[Numpy-discussion] Does float16 exist?

Charles R Harris charlesr.harris@gmail....
Tue Jan 8 21:55:46 CST 2008


On Jan 8, 2008 8:42 PM, David Cournapeau <david@ar.media.kyoto-u.ac.jp>
wrote:

> Charles R Harris wrote:
> >
> >
> > On Jan 8, 2008 6:49 PM, Eric Firing <efiring@hawaii.edu
> > <mailto:efiring@hawaii.edu>> wrote:
> >
> >     Bill Baxter wrote:
> >     > On Jan 9, 2008 9:18 AM, Charles R Harris
> >     <charlesr.harris@gmail.com <mailto:charlesr.harris@gmail.com>>
> wrote:
> >     >> On Jan 8, 2008 5:01 PM, Bill Baxter < wbaxter@gmail.com
> >     <mailto:wbaxter@gmail.com>> wrote:
> >     >>> On Jan 9, 2008 8:03 AM, Charles R Harris
> >     <charlesr.harris@gmail.com <mailto:charlesr.harris@gmail.com>>
> >     >> wrote:
> >     >>>> On Jan 8, 2008 1:58 PM, Bill Baxter < wbaxter@gmail.com
> >     <mailto:wbaxter@gmail.com>> wrote:
> >     >>>>> If you're really going to try to do it, Charles, there's an
> >     >>>>> implementation of float16 in the OpenEXR toolkit.
> >     >>>>> http://www.openexr.com/
> >     >>>>>
> >     >>>>> Or more precisely it's in the files in the Half/ directory
> >     of this:
> >     >>>>>
> >     >>
> >
> http://download.savannah.nongnu.org/releases/openexr/ilmbase-1.0.1.tar.gz
> >     >>>>> I don't know if it's IEEE conformant or not (especially
> >     w.r.t. NaN's
> >     >>>>> and such) but it should be a good start.  The code seems to
> >     be well
> >     >>>>> documented.
> >     >>>> The license looks good, essentially BSD. The code is all C++,
> >     which is
> >     >> the
> >     >>>> obvious way to go for this sort of thing, and I would like to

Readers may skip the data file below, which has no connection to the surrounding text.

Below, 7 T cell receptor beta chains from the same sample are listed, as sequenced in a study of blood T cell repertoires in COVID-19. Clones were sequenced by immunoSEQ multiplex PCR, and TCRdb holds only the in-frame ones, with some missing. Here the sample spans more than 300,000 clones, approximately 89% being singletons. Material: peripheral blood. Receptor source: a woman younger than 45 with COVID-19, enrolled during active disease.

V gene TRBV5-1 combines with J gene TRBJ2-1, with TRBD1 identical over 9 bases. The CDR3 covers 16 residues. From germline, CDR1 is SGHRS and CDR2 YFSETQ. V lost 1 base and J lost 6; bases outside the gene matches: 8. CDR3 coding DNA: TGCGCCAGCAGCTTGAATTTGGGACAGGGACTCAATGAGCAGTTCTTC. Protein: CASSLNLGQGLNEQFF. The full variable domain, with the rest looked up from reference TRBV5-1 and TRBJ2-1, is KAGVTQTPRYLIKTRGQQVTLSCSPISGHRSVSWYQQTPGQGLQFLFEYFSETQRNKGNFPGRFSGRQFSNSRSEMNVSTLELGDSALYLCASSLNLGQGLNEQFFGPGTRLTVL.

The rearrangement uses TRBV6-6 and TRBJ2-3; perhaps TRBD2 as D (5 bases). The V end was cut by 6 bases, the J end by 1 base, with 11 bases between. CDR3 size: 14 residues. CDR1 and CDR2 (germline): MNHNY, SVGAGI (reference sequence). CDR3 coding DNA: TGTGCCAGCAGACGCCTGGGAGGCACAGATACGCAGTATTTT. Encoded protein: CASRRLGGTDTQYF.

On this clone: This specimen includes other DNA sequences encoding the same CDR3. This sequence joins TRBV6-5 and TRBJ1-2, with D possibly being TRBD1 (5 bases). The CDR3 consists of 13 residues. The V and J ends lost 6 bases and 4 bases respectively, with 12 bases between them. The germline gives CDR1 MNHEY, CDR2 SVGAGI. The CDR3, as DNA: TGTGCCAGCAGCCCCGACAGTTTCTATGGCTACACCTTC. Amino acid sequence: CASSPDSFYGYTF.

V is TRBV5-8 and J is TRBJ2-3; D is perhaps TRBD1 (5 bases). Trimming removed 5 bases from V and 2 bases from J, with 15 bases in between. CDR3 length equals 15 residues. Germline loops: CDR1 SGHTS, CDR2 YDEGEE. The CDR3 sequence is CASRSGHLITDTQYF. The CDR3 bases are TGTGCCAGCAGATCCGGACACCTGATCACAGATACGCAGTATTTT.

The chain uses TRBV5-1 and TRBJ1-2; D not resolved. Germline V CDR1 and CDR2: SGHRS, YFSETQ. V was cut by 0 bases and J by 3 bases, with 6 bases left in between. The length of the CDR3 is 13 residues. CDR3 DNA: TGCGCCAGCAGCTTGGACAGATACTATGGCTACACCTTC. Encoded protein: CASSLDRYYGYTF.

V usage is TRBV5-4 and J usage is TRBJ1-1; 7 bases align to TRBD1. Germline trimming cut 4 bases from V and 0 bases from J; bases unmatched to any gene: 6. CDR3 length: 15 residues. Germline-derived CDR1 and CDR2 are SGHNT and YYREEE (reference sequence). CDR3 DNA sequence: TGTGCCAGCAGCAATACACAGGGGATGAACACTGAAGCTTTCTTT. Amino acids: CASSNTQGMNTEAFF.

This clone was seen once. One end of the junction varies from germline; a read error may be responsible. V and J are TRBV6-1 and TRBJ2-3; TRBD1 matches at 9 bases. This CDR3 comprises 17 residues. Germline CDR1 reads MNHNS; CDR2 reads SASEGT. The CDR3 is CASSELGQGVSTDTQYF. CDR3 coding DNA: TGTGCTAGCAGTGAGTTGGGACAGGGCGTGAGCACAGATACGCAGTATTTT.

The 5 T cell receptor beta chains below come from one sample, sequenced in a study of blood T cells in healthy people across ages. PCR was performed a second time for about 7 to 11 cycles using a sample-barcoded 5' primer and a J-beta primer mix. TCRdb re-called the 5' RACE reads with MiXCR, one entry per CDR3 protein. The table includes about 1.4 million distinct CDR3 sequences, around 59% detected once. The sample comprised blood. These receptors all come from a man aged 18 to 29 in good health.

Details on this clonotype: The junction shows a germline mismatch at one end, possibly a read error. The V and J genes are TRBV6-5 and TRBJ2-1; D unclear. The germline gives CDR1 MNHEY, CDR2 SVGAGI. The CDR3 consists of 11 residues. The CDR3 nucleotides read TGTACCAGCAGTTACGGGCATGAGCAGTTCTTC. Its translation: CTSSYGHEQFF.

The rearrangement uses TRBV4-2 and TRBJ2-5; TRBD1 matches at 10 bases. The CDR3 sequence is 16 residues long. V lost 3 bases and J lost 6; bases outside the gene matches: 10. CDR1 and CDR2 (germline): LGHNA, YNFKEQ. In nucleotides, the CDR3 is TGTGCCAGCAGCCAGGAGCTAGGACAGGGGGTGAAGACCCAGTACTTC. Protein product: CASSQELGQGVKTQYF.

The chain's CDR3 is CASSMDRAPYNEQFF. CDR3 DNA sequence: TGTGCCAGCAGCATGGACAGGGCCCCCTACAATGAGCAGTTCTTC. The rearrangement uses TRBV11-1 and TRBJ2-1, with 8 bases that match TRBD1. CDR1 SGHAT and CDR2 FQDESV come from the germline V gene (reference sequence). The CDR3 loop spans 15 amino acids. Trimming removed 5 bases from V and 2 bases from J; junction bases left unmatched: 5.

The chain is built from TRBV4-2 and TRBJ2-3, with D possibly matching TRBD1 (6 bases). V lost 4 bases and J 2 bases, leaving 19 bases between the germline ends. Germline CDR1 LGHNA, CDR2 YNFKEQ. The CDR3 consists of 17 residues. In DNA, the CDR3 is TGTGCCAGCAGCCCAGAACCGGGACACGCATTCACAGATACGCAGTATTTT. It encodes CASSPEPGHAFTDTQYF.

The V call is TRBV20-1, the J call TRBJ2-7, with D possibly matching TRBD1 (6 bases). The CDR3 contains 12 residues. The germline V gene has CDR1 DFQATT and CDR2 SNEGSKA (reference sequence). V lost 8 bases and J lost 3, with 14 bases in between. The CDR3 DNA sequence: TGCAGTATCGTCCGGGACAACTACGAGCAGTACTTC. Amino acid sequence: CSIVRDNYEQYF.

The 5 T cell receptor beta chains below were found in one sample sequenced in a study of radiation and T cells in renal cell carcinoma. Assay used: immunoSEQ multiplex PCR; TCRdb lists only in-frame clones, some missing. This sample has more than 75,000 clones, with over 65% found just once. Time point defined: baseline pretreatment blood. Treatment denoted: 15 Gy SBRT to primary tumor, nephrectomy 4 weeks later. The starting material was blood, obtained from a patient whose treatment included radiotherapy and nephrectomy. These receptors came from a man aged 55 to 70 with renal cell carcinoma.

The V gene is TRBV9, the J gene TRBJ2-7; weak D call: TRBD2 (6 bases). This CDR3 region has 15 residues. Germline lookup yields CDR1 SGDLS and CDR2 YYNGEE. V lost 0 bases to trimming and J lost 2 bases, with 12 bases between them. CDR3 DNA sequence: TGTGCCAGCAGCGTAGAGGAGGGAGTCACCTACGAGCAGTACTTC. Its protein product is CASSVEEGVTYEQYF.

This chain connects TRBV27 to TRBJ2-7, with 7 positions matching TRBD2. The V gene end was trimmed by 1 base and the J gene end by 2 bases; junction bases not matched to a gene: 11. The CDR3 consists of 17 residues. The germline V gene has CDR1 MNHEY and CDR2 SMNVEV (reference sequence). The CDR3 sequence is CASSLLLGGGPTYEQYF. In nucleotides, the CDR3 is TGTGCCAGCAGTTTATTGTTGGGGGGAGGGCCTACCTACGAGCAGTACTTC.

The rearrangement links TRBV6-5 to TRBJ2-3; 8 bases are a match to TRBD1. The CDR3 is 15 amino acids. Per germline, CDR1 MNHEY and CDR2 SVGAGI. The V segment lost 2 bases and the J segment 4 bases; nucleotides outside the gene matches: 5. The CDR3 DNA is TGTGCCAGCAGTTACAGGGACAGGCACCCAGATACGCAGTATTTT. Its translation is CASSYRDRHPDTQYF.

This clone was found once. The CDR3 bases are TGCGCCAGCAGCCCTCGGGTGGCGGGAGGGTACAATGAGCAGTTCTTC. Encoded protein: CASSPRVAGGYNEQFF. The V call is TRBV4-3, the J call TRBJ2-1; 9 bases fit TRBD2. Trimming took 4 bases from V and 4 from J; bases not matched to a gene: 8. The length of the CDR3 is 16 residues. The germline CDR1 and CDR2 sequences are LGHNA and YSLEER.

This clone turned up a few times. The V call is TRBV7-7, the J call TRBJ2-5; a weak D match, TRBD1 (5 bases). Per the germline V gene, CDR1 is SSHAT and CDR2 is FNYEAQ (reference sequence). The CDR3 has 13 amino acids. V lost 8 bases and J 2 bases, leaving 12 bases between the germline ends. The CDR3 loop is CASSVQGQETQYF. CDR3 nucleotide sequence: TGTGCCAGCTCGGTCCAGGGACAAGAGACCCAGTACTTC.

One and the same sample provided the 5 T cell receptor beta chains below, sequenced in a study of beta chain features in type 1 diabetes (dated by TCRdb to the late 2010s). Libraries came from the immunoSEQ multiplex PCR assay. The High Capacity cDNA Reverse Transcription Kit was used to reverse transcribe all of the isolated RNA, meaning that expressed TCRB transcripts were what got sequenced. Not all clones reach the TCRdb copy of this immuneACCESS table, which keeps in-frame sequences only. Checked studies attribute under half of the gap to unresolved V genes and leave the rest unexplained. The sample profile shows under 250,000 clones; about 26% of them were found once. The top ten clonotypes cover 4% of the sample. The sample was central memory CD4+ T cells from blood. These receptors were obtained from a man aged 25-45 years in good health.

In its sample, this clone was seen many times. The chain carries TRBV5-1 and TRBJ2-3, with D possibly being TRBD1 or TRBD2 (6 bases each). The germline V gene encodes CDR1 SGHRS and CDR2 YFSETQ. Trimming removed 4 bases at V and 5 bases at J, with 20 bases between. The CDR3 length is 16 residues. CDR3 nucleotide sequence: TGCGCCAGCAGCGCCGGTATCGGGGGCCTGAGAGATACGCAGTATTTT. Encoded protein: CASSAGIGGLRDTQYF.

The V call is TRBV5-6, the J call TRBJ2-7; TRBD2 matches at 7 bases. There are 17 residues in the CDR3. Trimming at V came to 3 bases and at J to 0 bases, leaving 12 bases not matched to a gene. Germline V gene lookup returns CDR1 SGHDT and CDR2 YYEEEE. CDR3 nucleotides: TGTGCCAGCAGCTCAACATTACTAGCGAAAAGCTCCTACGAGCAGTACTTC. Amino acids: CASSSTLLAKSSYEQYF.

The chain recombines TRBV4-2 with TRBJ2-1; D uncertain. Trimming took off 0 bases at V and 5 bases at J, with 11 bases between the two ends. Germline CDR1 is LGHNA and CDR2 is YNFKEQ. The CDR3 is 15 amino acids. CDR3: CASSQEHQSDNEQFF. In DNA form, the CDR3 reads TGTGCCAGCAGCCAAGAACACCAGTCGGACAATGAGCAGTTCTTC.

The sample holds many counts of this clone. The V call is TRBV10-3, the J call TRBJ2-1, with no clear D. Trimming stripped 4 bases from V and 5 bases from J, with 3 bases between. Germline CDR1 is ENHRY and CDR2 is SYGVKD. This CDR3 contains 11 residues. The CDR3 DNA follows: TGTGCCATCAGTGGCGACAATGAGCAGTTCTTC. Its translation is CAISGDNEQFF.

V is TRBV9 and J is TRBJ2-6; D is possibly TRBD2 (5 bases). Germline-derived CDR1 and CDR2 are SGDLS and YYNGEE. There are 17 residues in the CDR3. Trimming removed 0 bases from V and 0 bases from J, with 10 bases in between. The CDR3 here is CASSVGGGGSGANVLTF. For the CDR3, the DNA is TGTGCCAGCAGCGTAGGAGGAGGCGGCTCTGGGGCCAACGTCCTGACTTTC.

> >     stick with
> >     >> it,
> >     >>>> but that could lead to build/compatibility problems. I think
> >     NumPy
> >     >> itself
> >     >>>> should really be in C++.  Maybe scons can help with the build.
> >     >>> Yeh, I was just thinking you'd rip out and C-ify the main
> >     algorithms
> >     >>> rather than trying to wrap it as-is.
> >     >> I'd rather not C-ify the thing, I'd rather C++-ify parts of
> >     NumPy. I note
> >     >> that MatPlotLab uses C++, so some of the problems must have
> >     been solved.
> >
> >     A big chunk of C++ in matplotlib has just been replaced, largely
> >     because
> >     it was so hard to understand and extend for everyone but its author.
> >     There is still C++ code as well as C code in mpl.  Personally, I
> >     prefer
> >     the C.
> >
> >     >
> >     > If you think that's easier then go for it.
> >
> >     The opinion that C++ would improve numpy is not universal, and has
> >     been
> >     discussed.
> >
> >     http://article.gmane.org/gmane.comp.python.numeric.general/13244
> >     <http://article.gmane.org/gmane.comp.python.numeric.general/13244>
> >
> >
> > Ah, the trick to interfacing C to C++ is to derive the C++ classes
> > from the numpy structures and keep the function pointers. Then all the
> > offsets would work. I would think the main advantage of C++ would be
> > in arithmetic operator overloading and using template classes while
> > carefully restricting such things to numbers. Mostly, I would use C++
> > inline class methods as shorthand that would compile to what the C
> > approach would do. I suppose we could write a python preprocessor that
> > would do essentially the same thing; C++ started that way.
> Are you suggesting to write a compiler to be able to use operator
> overloading ? :) More seriously, the problem of C/C++ is not only at
> source level but also at binary level.
>

As  I tried to say, there are ways of dealing with the compatibility
problems at the binary level.

Chuck
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